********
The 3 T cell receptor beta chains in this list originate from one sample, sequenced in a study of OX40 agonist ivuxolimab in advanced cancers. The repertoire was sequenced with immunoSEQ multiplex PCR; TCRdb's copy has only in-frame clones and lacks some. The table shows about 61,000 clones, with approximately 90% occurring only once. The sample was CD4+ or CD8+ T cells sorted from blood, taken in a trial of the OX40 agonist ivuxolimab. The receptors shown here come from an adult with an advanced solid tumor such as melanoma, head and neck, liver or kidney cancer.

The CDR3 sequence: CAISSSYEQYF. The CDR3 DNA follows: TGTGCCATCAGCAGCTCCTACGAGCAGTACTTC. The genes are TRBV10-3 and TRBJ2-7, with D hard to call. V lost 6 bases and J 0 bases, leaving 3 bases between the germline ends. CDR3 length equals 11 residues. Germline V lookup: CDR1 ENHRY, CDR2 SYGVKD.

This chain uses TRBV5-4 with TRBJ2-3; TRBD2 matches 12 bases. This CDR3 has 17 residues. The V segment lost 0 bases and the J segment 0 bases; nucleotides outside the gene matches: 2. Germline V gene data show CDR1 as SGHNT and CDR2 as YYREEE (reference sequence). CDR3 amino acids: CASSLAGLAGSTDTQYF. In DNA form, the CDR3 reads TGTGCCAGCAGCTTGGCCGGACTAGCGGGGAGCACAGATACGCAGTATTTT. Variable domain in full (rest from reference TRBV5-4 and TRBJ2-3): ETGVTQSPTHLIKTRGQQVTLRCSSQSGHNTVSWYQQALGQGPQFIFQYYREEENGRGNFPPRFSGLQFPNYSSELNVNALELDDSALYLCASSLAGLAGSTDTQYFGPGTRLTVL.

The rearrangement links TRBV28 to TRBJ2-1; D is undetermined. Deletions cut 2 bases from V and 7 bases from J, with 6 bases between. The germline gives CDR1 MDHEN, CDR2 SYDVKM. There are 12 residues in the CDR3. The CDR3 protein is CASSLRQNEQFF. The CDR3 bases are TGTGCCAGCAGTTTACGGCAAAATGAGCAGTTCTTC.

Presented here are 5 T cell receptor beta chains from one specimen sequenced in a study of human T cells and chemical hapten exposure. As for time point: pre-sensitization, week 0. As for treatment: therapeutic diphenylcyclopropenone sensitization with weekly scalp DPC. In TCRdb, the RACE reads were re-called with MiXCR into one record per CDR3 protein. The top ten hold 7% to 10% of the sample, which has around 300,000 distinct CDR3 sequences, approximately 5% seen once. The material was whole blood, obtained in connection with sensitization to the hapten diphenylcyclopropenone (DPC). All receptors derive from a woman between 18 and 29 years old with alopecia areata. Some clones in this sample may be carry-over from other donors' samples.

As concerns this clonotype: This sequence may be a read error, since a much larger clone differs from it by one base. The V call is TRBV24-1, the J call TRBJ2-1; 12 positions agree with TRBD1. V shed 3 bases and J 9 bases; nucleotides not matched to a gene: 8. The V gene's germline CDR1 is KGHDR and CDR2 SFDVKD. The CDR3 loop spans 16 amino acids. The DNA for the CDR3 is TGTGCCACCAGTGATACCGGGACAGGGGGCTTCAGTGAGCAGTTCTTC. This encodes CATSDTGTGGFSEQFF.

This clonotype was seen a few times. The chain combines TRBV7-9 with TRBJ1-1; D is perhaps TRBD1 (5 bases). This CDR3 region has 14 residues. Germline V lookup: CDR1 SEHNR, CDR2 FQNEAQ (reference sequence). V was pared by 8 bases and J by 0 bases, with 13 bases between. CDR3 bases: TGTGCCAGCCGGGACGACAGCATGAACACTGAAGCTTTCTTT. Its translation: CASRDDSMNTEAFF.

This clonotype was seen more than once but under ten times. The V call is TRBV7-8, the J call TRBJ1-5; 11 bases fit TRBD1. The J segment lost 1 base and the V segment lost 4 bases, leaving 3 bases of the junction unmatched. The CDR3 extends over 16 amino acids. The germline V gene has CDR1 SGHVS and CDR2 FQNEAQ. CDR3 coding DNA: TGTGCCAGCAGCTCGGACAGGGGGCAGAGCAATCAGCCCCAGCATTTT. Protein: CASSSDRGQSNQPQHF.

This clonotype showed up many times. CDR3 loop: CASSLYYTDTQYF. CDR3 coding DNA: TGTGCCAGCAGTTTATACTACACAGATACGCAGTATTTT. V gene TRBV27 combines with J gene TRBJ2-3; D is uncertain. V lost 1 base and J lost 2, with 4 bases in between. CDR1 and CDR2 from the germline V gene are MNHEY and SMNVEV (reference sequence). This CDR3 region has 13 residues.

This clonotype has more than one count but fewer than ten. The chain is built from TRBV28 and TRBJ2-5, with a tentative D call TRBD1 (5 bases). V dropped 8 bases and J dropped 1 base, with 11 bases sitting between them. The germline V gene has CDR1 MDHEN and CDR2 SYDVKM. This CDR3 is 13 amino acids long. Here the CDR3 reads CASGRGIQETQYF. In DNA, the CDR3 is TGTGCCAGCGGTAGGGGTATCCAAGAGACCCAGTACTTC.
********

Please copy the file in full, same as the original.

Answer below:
The 3 T cell receptor beta chains in this list originate from one sample, sequenced in a study of OX40 agonist ivuxolimab in advanced cancers. The repertoire was sequenced with immunoSEQ multiplex PCR; TCRdb's copy has only in-frame clones and lacks some. The table shows about 61,000 clones, with approximately 90% occurring only once. The sample was CD4+ or CD8+ T cells sorted from blood, taken in a trial of the OX40 agonist ivuxolimab. The receptors shown here come from an adult with an advanced solid tumor such as melanoma, head and neck, liver or kidney cancer.

The CDR3 sequence: CAISSSYEQYF. The CDR3 DNA follows: TGTGCCATCAGCAGCTCCTACGAGCAGTACTTC. The genes are TRBV10-3 and TRBJ2-7, with D hard to call. V lost 6 bases and J 0 bases, leaving 3 bases between the germline ends. CDR3 length equals 11 residues. Germline V lookup: CDR1 ENHRY, CDR2 SYGVKD.

This chain uses TRBV5-4 with TRBJ2-3; TRBD2 matches 12 bases. This CDR3 has 17 residues. The V segment lost 0 bases and the J segment 0 bases; nucleotides outside the gene matches: 2. Germline V gene data show CDR1 as SGHNT and CDR2 as YYREEE (reference sequence). CDR3 amino acids: CASSLAGLAGSTDTQYF. In DNA form, the CDR3 reads TGTGCCAGCAGCTTGGCCGGACTAGCGGGGAGCACAGATACGCAGTATTTT. Variable domain in full (rest from reference TRBV5-4 and TRBJ2-3): ETGVTQSPTHLIKTRGQQVTLRCSSQSGHNTVSWYQQALGQGPQFIFQYYREEENGRGNFPPRFSGLQFPNYSSELNVNALELDDSALYLCASSLAGLAGSTDTQYFGPGTRLTVL.

The rearrangement links TRBV28 to TRBJ2-1; D is undetermined. Deletions cut 2 bases from V and 7 bases from J, with 6 bases between. The germline gives CDR1 MDHEN, CDR2 SYDVKM. There are 12 residues in the CDR3. The CDR3 protein is CASSLRQNEQFF. The CDR3 bases are TGTGCCAGCAGTTTACGGCAAAATGAGCAGTTCTTC.

Presented here are 5 T cell receptor beta chains from one specimen sequenced in a study of human T cells and chemical hapten exposure. As for time point: pre-sensitization, week 0. As for treatment: therapeutic diphenylcyclopropenone sensitization with weekly scalp DPC. In TCRdb, the RACE reads were re-called with MiXCR into one record per CDR3 protein. The top ten hold 7% to 10% of the sample, which has around 300,000 distinct CDR3 sequences, approximately 5% seen once. The material was whole blood, obtained in connection with sensitization to the hapten diphenylcyclopropenone (DPC). All receptors derive from a woman between 18 and 29 years old with alopecia areata. Some clones in this sample may be carry-over from other donors' samples.

As concerns this clonotype: This sequence may be a read error, since a much larger clone differs from it by one base. The V call is TRBV24-1, the J call TRBJ2-1; 12 positions agree with TRBD1. V shed 3 bases and J 9 bases; nucleotides not matched to a gene: 8. The V gene's germline CDR1 is KGHDR and CDR2 SFDVKD. The CDR3 loop spans 16 amino acids. The DNA for the CDR3 is TGTGCCACCAGTGATACCGGGACAGGGGGCTTCAGTGAGCAGTTCTTC. This encodes CATSDTGTGGFSEQFF.

This clonotype was seen a few times. The chain combines TRBV7-9 with TRBJ1-1; D is perhaps TRBD1 (5 bases). This CDR3 region has 14 residues. Germline V lookup: CDR1 SEHNR, CDR2 FQNEAQ (reference sequence). V was pared by 8 bases and J by 0 bases, with 13 bases between. CDR3 bases: TGTGCCAGCCGGGACGACAGCATGAACACTGAAGCTTTCTTT. Its translation: CASRDDSMNTEAFF.

This clonotype was seen more than once but under ten times. The V call is TRBV7-8, the J call TRBJ1-5; 11 bases fit TRBD1. The J segment lost 1 base and the V segment lost 4 bases, leaving 3 bases of the junction unmatched. The CDR3 extends over 16 amino acids. The germline V gene has CDR1 SGHVS and CDR2 FQNEAQ. CDR3 coding DNA: TGTGCCAGCAGCTCGGACAGGGGGCAGAGCAATCAGCCCCAGCATTTT. Protein: CASSSDRGQSNQPQHF.

This clonotype showed up many times. CDR3 loop: CASSLYYTDTQYF. CDR3 coding DNA: TGTGCCAGCAGTTTATACTACACAGATACGCAGTATTTT. V gene TRBV27 combines with J gene TRBJ2-3; D is uncertain. V lost 1 base and J lost 2, with 4 bases in between. CDR1 and CDR2 from the germline V gene are MNHEY and SMNVEV (reference sequence). This CDR3 region has 13 residues.

This clonotype has more than one count but fewer than ten. The chain is built from TRBV28 and TRBJ2-5, with a tentative D call TRBD1 (5 bases). V dropped 8 bases and J dropped 1 base, with 11 bases sitting between them. The germline V gene has CDR1 MDHEN and CDR2 SYDVKM. This CDR3 is 13 amino acids long. Here the CDR3 reads CASGRGIQETQYF. In DNA, the CDR3 is TGTGCCAGCGGTAGGGGTATCCAAGAGACCCAGTACTTC.